• Work by European scientists has prepared the ground to make ultra-high-speed broadband networks a reality for many more Europeans. Researchers developed technology that can cost-effectively deliver up to 1 gigabit per second (Gb/s) both to your front door and within the home network.
The bets have been placed: by 2013, all European citizens shall benefit from a broadband Internet connection. The stakes are high, and projects like ALPHA (Architectures for fLexible Photonic Home and Access networks) and SARDANA (Scalable Advanced Ring-based passive Dense Access Network Architecture) are there to make it all possible. Funded under the EU 7 th Framework Programme for Research and Development, both projects feature an innovative approach towards increasing fibre optic networks reach and quality of service for European users. A broader reach to remote, rural areas of up to 100 km and greater network capacity ensuring considerably faster broadband connections for end-users is what the two projects have delivered so far. Moreover, SARDANA's approach won the award for broadband capacity innovation at the 2011 Global Telecommunications Business Innovation Awards in the fixed network infrastructure category. This comes as encouraging news, given the Digital Agenda for Europe's main aims: enabling 30Mpbs connections for all Europeans and 100Mbps connections for at least 50% of households, by 2020.

Wherever you may find yourself - at home, on an intercontinental flight or enjoying an exciting road trip - staying connected is no longer a whim, but a real necessity. EUWB (Coexisting Short Range Radio by Advanced Ultra-Wideband Radio Technology), an EU-funded FP7 project in the "Future Networks" area, has taken Ultra Wide Band Radio Technology (UWB) some good steps further. EUWB uses this technology to develop smarter solutions for more efficient home entertainment, air travel and cars. This effort helps define the aim of the Digital Agenda for Europe: turning "Every European Digital".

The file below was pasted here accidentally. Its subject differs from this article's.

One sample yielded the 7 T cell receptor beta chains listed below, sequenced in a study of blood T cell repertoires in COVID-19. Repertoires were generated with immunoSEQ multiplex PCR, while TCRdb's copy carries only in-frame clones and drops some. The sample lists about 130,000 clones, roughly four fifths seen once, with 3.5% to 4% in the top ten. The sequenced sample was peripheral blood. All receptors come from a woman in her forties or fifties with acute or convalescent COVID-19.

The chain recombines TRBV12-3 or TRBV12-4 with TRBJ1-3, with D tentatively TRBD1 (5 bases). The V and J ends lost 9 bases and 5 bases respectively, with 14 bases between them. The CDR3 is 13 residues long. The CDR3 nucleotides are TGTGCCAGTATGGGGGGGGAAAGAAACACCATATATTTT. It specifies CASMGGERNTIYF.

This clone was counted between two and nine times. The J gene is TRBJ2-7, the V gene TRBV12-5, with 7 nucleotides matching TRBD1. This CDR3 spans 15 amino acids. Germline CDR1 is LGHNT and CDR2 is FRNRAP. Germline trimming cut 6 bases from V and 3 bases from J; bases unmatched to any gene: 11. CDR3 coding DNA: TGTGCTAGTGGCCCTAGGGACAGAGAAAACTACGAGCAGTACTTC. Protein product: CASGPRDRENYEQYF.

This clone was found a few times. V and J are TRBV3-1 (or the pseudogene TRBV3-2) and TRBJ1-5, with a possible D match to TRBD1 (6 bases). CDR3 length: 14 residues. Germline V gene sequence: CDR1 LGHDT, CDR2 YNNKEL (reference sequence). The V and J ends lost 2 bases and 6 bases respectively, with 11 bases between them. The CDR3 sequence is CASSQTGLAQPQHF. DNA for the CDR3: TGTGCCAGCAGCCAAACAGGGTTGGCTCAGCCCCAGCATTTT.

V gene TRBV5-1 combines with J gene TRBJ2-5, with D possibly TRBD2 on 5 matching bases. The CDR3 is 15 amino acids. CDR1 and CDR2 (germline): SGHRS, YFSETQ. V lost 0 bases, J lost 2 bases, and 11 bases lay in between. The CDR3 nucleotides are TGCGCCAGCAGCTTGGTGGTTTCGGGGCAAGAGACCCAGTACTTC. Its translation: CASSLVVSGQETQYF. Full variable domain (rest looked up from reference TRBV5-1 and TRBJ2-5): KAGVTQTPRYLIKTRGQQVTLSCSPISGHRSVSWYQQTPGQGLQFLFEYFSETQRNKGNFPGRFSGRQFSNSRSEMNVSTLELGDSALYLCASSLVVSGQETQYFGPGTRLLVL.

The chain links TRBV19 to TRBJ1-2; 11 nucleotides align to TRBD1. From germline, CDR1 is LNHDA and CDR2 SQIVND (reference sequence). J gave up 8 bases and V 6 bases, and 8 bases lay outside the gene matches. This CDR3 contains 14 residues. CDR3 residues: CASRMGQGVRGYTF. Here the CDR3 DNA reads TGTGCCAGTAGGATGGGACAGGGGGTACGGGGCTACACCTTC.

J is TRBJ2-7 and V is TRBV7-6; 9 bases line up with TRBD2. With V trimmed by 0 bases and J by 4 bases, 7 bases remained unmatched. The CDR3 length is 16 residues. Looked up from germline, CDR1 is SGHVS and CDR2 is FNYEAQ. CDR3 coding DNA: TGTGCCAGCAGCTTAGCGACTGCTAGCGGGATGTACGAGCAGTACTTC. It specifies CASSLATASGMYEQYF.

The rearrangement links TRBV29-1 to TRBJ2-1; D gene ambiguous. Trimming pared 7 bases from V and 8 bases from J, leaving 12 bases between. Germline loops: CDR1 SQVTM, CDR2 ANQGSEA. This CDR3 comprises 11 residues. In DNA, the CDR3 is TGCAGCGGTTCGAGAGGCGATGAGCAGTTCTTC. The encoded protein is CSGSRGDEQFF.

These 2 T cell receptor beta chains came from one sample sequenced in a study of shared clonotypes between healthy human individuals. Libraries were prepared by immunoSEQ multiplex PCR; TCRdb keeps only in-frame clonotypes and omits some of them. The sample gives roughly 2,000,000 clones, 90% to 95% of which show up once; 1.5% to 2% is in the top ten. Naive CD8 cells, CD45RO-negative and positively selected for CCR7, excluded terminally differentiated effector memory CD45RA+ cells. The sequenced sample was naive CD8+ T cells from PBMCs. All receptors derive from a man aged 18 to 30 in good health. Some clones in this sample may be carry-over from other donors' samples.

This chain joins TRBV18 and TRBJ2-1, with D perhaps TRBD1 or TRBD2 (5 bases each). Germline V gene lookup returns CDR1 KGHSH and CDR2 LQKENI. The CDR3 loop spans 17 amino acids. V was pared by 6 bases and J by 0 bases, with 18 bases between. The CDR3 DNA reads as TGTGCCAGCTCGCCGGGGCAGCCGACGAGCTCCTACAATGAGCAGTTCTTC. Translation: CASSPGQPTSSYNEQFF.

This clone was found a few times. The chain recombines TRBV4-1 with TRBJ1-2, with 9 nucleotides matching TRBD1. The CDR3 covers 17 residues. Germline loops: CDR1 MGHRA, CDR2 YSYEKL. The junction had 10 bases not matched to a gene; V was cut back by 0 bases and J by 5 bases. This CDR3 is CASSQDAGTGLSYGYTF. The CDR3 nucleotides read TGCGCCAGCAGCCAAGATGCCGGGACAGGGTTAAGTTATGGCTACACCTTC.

* ICT Results was a service running from 2005-2010 that kept Europe's media and public up to date on the latest findings and achievements recorded by research projects supported by the European Union's Framework Programmes for funding research.
The service aimed to raise the visibility of ICT-funded innovations in the marketplace and among the wider community, while increasing the take-up of research results by technology users (companies, research organisations and public authorities) and investors.

  • The ReDeSign of European broadband cable networks goes live! (June 2010, Project press release)

EU researchers demonstrated the world’s first public live DVB-C2 transmission . The latest member of the Digital Video Broadcasting (DVB) family of second generation digital broadcast standards allows for a major technological breakthrough in Cable TV network capacity, particularly for advanced digital video services such as High-definition television (HDTV) and Video on Demand (VoD). The leading European cable operators show great interest in the new standard and a rapid deployment in Europe is foreseen by the ReDeSign Project.